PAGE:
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Organogenesis. 2010 Oct-Dec;6(4):217-24. doi: 10.4161/org.6.4.13407.

Tubular silk scaffolds for small diameter vascular grafts.

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  • 1Department of Biomedical Engineering, Tufts University, Medford, MA, USA.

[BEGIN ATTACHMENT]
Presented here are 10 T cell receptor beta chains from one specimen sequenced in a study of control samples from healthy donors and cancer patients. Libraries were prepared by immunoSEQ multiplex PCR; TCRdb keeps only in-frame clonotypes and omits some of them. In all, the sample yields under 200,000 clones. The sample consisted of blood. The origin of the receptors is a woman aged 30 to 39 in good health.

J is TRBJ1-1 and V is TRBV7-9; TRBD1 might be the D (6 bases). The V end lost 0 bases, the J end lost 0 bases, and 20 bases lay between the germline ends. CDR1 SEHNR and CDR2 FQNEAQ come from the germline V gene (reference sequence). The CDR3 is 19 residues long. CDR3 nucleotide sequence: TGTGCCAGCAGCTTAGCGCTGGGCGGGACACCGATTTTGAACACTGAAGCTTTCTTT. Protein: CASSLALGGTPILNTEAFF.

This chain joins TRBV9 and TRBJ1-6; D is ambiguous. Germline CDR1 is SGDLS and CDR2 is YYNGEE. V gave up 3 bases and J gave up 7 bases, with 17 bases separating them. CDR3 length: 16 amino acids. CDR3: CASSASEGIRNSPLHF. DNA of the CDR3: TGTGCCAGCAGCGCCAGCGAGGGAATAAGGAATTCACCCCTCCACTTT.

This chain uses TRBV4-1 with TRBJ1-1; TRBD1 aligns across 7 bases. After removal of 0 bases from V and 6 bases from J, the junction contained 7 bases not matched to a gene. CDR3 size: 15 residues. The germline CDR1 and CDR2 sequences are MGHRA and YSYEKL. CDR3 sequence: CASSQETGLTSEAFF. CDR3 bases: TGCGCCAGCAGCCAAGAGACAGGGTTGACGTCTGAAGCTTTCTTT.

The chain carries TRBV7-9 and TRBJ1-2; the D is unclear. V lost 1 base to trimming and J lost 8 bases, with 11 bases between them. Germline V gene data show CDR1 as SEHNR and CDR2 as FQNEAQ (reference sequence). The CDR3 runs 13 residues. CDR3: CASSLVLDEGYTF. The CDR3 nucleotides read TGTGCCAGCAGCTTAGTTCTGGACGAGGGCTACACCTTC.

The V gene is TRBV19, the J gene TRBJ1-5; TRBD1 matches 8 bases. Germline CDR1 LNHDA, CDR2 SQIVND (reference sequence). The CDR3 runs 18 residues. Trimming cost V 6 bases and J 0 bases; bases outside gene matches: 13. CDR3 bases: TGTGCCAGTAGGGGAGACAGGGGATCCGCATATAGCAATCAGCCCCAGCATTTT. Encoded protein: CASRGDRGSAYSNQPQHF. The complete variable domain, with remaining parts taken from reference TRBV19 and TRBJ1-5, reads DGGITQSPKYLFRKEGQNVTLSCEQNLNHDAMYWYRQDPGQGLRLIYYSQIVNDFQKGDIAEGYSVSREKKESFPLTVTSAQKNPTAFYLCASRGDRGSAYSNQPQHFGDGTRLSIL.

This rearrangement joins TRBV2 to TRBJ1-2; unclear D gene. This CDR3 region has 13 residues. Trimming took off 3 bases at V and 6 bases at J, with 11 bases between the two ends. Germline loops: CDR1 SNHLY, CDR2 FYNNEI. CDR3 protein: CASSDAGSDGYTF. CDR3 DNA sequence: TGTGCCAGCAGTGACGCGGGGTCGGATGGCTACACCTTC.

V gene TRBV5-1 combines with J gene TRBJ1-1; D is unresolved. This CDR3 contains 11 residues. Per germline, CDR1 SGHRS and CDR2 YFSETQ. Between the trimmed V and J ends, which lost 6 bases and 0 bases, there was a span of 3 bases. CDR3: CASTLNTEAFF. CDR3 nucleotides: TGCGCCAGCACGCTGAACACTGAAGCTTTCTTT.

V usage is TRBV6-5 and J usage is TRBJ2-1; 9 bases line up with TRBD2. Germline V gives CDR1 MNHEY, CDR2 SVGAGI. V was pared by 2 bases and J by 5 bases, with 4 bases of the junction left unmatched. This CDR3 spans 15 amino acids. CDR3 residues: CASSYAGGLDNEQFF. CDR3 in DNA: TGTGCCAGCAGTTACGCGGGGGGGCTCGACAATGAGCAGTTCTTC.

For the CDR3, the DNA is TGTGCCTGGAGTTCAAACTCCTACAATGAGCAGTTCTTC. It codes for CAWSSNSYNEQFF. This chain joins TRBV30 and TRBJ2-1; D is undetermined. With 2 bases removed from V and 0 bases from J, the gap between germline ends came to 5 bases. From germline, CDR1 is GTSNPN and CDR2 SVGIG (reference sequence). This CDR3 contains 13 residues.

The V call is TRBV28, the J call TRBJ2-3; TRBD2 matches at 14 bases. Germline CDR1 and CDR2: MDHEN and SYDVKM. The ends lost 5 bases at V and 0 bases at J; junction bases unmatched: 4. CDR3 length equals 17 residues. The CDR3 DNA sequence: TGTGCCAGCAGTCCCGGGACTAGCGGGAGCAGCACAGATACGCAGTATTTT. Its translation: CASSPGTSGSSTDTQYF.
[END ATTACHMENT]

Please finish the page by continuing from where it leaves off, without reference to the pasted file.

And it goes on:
Vascular surgeries such as coronary artery bypass require small diameter vascular grafts with properties that are not available at this time. Approaches using synthetic biomaterials have been not completely successful in producing non-thrombogenic grafts with inner diameters less than 6 mm, and there is a need for new biomaterials and graft designs. We propose silk fibroin as a microvascular graft material and describe tubular silk scaffolds that demonstrate improved properties over existing vascular graft materials. Silk tubes produced using an aqueous gel spinning technique were first assessed in vitro in terms of thrombogenicity (thrombin and fibrinogen adsorption, platelet adhesion) and vascular cell responses (endothelial and smooth muscle cell attachment and proliferation) in comparison with polytetrafluoroethylene (PTFE), a synthetic material most frequently used for vascular grafts. Silk tubes were then implanted into the abdominal aortas of Sprague-Dawley rats. At time points of 2 weeks and 4 weeks post implantation, tissue outcomes were assessed through gross observation (acute thrombosis, patency) and histological staining (H&E, Factor VIII, smooth muscle actin). Over the 4-week time period, we observed graft patency and endothelial cell lining of the lumen surfaces. These results demonstrate the feasibility of using silk fibroin as a vascular graft material and some advantages of silk tubes over the currently used synthetic grafts.

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